KENYA – Yara East Africa Limited, Kenya and Uganda’s leading crop nutrition company has partnered with Agrico PSA, a supplier of high-quality certified potato seeds, to train potato farmers on the significance of using certified seeds and the right inputs for better quality and bigger yields.

The potato farmers who hail from Nakuru, Nyandarua and Narok counties have also been advised to adopt new potatoes varieties such as Markies, Destiny, Dutch Robin and Java.

Markies is a high yielding processing variety suited for processors, hotels and restaurants while Destiny is an early maturing crisp and chips processing potato variety. Dutch Robin matures faster and is moderately resistant to late blight.

The farmers had a field day at Agrico farm in Kabarak where they were taken through the stage by stage of growing-good quality potatoes for export and local processing.

Agronomists from the two companies taught the farmers best practices for better production while at the same time linking them with buyers.

Kefa Makori, Yara’s Regional Agronomist said besides providing proper inputs for the farmers, especially fertilizer, the organization wanted to ensure farmers had market for their produce to reduce post-harvest losses and exploitation from middlemen.

Subsequent to the initial training, Yara avails field officers and digital services to follow-up on their farmers to ensure safe use of agro-chemicals.

“The potato varieties we are encouraging the farmers to grow are higher yielding and have longer shelf-life and on top of these two benefits, Yara has ensured there is ready market,” Makori said.

He revealed that they were currently working with more than 500,000 potato farmers and thousands of others dealing in different crops among them maize, bananas and tomatoes. Yara works with individual large-scale farmers and groups of small-scale producers to enable them to aggregate produce for the market.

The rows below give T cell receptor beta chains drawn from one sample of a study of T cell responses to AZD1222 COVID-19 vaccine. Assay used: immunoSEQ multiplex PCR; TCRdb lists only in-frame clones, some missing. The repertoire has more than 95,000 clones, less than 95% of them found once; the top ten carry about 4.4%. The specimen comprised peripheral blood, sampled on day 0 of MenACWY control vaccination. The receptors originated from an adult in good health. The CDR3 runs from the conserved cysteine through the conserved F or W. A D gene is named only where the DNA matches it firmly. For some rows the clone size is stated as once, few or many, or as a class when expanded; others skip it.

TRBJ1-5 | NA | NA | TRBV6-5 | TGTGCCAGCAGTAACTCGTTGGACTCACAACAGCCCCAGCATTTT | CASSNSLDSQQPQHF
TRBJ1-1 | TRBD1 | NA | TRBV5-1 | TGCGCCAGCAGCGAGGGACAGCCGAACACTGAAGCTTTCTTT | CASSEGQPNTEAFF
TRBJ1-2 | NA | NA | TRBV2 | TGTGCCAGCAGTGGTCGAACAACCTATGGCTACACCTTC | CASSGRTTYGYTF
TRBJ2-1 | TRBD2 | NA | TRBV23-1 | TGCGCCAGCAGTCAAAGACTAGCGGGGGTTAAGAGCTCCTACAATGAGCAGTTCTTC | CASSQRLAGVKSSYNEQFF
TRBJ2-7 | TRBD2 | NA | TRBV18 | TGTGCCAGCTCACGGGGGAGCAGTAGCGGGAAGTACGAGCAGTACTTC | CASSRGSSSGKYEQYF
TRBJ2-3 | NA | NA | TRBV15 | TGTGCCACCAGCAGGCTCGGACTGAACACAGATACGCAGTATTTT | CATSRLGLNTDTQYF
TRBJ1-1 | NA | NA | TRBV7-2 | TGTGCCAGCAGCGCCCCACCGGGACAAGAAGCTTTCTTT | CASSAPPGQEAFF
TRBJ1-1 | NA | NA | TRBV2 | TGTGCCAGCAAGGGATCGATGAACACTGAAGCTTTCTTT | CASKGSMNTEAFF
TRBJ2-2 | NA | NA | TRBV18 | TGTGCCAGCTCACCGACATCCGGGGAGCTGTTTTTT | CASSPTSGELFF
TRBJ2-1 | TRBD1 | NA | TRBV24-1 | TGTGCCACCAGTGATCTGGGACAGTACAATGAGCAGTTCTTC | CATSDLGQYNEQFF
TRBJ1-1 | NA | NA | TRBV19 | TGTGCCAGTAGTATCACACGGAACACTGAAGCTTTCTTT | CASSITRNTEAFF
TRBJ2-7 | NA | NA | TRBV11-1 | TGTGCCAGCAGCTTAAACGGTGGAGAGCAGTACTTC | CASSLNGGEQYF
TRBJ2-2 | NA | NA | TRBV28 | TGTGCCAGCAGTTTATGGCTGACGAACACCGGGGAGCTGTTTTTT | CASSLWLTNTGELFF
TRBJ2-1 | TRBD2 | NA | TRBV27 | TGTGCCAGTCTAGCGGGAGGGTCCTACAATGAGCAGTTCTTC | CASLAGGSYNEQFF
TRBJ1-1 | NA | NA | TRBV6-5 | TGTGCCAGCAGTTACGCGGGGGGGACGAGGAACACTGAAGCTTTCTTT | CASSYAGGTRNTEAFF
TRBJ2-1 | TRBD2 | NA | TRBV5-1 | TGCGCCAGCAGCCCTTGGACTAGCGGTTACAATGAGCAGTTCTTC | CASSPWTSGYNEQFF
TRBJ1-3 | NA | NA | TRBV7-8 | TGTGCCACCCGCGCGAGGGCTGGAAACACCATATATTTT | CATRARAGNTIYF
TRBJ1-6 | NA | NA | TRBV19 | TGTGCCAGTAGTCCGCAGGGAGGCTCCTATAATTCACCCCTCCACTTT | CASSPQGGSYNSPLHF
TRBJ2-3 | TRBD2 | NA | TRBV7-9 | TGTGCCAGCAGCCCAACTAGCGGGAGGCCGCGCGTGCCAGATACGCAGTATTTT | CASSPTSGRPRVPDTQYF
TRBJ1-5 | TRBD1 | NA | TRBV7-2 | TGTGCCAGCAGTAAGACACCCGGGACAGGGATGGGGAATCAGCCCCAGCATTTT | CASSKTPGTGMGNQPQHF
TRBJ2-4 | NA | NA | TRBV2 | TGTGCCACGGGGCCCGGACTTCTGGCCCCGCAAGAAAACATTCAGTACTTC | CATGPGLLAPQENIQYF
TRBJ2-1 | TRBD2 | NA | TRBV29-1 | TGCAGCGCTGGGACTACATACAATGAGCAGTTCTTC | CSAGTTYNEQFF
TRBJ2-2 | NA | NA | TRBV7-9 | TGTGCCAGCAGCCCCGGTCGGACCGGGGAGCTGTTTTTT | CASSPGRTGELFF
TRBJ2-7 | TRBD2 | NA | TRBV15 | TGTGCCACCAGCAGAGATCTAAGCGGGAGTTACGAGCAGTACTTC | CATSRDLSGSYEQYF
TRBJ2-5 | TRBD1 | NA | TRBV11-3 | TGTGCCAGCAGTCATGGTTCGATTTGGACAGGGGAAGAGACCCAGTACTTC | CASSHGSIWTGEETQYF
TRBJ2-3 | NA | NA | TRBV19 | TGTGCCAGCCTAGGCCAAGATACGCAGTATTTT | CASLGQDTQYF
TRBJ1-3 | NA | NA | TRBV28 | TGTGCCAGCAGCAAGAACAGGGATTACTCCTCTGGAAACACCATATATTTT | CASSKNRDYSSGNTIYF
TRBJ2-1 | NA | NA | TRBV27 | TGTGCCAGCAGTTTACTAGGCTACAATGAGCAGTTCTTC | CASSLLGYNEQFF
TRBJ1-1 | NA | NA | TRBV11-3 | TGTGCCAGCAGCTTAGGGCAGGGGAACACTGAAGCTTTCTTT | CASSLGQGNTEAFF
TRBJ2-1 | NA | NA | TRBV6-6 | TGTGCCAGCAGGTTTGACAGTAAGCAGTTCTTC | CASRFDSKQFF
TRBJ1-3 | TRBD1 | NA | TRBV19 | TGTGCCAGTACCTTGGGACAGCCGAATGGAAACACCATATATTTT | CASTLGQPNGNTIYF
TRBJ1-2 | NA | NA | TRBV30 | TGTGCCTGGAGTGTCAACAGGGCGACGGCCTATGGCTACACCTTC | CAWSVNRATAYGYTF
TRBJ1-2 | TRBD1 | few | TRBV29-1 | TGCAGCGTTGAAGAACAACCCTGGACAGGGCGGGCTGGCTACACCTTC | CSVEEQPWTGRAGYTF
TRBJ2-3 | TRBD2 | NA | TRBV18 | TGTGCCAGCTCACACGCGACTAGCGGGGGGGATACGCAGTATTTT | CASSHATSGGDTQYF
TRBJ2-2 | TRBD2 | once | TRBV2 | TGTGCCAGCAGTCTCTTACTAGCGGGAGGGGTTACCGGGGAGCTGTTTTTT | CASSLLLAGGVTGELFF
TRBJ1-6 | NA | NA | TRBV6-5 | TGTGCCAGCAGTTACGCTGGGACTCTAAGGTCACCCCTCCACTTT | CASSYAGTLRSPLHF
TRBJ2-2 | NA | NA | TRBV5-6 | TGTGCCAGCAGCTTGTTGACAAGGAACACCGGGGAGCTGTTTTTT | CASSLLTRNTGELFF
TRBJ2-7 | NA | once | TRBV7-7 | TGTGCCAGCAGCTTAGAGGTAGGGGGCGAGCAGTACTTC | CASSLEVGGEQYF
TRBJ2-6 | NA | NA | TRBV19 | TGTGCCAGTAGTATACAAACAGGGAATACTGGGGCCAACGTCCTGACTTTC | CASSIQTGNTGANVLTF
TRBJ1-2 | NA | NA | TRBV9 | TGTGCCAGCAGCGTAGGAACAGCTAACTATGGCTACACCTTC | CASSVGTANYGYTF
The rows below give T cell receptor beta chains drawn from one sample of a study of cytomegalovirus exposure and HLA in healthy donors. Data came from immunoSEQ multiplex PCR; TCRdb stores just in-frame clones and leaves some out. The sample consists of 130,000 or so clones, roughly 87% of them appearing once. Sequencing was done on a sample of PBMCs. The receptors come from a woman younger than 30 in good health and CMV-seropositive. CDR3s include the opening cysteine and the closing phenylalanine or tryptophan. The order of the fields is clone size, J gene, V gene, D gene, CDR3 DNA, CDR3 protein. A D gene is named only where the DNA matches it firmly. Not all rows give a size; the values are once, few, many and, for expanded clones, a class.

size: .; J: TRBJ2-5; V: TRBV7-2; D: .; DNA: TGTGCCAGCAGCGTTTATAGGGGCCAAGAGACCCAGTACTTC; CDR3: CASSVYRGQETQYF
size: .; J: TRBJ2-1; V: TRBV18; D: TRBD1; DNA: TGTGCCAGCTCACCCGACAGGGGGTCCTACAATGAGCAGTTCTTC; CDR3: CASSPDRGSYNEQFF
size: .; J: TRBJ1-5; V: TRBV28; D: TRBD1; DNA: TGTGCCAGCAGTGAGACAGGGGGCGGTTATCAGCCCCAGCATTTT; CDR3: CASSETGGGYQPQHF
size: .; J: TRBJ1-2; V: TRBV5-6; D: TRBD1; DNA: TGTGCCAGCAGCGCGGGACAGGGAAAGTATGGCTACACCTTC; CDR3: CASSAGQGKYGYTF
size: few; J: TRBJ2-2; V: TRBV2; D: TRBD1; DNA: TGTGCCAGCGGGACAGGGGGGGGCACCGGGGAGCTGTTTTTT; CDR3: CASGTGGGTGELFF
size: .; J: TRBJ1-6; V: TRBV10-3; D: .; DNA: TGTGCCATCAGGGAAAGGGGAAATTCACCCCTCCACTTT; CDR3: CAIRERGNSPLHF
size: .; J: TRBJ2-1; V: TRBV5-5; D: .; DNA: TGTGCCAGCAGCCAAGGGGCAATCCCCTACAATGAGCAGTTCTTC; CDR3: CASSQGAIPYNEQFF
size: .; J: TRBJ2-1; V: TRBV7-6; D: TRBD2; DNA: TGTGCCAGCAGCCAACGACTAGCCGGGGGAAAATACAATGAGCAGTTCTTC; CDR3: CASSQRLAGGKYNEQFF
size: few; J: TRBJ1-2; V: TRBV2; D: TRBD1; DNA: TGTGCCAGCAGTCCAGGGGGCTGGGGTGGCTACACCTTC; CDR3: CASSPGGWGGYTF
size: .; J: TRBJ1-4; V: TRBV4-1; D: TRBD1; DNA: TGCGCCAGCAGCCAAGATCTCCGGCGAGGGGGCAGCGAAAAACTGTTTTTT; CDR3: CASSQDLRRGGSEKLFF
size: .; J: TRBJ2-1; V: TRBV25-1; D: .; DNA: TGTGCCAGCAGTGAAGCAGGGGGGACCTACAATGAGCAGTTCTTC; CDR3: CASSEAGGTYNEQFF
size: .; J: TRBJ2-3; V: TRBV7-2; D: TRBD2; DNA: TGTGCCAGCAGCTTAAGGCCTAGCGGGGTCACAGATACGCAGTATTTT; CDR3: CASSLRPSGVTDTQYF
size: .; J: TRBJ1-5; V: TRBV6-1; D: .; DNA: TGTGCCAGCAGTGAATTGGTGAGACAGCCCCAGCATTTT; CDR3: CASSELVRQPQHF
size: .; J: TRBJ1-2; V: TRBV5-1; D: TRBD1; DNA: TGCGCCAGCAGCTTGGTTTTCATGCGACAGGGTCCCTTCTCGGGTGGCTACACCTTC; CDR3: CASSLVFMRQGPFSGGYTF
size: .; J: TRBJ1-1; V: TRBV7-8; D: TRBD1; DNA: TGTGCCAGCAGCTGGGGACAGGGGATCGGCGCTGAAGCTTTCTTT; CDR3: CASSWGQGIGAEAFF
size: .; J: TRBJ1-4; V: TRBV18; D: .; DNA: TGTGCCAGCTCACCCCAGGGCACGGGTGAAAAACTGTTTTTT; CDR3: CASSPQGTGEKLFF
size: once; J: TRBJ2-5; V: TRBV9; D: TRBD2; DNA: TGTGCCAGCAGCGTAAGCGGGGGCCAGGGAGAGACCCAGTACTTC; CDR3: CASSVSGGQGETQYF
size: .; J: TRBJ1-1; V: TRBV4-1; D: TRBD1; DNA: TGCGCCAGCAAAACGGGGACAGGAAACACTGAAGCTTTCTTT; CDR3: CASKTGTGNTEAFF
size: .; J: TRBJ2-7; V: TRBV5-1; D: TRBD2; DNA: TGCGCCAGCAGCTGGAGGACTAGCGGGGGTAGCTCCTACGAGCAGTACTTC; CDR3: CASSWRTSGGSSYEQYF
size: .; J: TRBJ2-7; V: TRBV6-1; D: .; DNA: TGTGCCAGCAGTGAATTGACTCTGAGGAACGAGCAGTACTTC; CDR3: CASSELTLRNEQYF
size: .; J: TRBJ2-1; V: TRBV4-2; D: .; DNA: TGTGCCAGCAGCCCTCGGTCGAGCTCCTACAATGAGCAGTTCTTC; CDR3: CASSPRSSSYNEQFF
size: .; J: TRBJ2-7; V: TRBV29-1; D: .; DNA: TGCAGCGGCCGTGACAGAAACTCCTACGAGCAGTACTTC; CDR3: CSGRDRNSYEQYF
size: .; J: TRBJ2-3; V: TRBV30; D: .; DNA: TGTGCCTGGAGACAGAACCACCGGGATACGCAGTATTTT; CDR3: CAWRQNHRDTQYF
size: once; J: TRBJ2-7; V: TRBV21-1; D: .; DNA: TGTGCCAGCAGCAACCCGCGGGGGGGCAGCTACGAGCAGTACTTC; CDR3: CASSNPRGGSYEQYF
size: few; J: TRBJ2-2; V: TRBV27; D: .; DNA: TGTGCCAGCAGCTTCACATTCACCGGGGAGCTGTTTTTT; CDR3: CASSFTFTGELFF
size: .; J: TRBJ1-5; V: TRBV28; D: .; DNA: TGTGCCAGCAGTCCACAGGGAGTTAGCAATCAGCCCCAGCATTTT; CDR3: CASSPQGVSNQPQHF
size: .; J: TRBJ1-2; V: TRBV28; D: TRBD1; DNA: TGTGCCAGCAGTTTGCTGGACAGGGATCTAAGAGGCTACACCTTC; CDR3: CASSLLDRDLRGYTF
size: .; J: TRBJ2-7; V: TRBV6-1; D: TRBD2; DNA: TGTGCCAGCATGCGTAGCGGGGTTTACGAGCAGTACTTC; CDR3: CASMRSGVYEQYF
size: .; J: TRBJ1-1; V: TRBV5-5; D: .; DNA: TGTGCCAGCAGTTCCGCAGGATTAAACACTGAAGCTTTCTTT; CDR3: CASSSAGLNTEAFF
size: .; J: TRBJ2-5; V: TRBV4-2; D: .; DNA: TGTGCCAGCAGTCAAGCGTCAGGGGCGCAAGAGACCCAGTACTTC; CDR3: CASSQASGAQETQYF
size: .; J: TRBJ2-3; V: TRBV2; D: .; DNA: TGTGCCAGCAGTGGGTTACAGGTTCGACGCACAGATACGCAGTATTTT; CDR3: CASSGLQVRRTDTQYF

“It is difficult for a farmer farming on a one-acre piece of land to produce enough tonnage for either export or local processors and that is why we encourage them to work in groups for better market access and ease of logistics,” Makori said.

The Regional Agronomist informed that the exotic varieties whose seeds were imported from the Netherlands for propagation here in Kenya can also be used by households.

James Kimoi Moi, the Director of Kangoy Farm that works with Agrico East Africa Company to multiply seeds for the exotic potato varieties, said there was high local demand for high-quality potatoes. He cited several examples of food chains and potato processors who needed certain exotic potato varieties.

He said the company in collaboration with his farm produces certified potato seeds that are supplied to farmers.

Kimoi discouraged farmers from re-using potatoes harvested from their farms because they could easily spread disease.

“Producing seeds is not the same as the normal potato growing. There are stages of treatment and monitoring that an ordinary potato on the farm is not taken through to ensure they are disease-free and of best quality,” he said.

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